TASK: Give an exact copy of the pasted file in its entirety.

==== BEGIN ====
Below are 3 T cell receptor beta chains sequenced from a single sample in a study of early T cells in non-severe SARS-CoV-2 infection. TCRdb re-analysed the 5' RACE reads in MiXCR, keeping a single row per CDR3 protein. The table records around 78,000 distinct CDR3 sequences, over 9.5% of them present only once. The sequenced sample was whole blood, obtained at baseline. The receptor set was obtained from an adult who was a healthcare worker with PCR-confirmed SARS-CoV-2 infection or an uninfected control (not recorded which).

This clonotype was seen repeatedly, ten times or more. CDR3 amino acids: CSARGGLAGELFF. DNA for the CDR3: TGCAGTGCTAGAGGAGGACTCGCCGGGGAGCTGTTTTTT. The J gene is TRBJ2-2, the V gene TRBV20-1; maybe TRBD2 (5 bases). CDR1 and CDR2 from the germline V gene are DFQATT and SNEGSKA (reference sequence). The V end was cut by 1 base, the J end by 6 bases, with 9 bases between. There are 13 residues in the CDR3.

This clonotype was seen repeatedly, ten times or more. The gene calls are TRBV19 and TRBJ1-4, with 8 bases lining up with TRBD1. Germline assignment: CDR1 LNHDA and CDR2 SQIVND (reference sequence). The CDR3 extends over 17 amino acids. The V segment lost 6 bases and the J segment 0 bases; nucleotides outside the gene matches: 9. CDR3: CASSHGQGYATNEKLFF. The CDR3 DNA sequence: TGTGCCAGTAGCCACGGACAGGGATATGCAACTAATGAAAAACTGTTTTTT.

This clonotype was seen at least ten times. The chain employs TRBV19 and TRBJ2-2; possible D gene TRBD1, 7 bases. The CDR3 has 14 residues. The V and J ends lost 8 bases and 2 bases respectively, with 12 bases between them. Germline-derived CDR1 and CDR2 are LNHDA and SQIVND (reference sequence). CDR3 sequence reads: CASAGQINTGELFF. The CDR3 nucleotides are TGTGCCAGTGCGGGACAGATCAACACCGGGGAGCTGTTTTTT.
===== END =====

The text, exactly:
Below are 3 T cell receptor beta chains sequenced from a single sample in a study of early T cells in non-severe SARS-CoV-2 infection. TCRdb re-analysed the 5' RACE reads in MiXCR, keeping a single row per CDR3 protein. The table records around 78,000 distinct CDR3 sequences, over 9.5% of them present only once. The sequenced sample was whole blood, obtained at baseline. The receptor set was obtained from an adult who was a healthcare worker with PCR-confirmed SARS-CoV-2 infection or an uninfected control (not recorded which).

This clonotype was seen repeatedly, ten times or more. CDR3 amino acids: CSARGGLAGELFF. DNA for the CDR3: TGCAGTGCTAGAGGAGGACTCGCCGGGGAGCTGTTTTTT. The J gene is TRBJ2-2, the V gene TRBV20-1; maybe TRBD2 (5 bases). CDR1 and CDR2 from the germline V gene are DFQATT and SNEGSKA (reference sequence). The V end was cut by 1 base, the J end by 6 bases, with 9 bases between. There are 13 residues in the CDR3.

This clonotype was seen repeatedly, ten times or more. The gene calls are TRBV19 and TRBJ1-4, with 8 bases lining up with TRBD1. Germline assignment: CDR1 LNHDA and CDR2 SQIVND (reference sequence). The CDR3 extends over 17 amino acids. The V segment lost 6 bases and the J segment 0 bases; nucleotides outside the gene matches: 9. CDR3: CASSHGQGYATNEKLFF. The CDR3 DNA sequence: TGTGCCAGTAGCCACGGACAGGGATATGCAACTAATGAAAAACTGTTTTTT.

This clonotype was seen at least ten times. The chain employs TRBV19 and TRBJ2-2; possible D gene TRBD1, 7 bases. The CDR3 has 14 residues. The V and J ends lost 8 bases and 2 bases respectively, with 12 bases between them. Germline-derived CDR1 and CDR2 are LNHDA and SQIVND (reference sequence). CDR3 sequence reads: CASAGQINTGELFF. The CDR3 nucleotides are TGTGCCAGTGCGGGACAGATCAACACCGGGGAGCTGTTTTTT.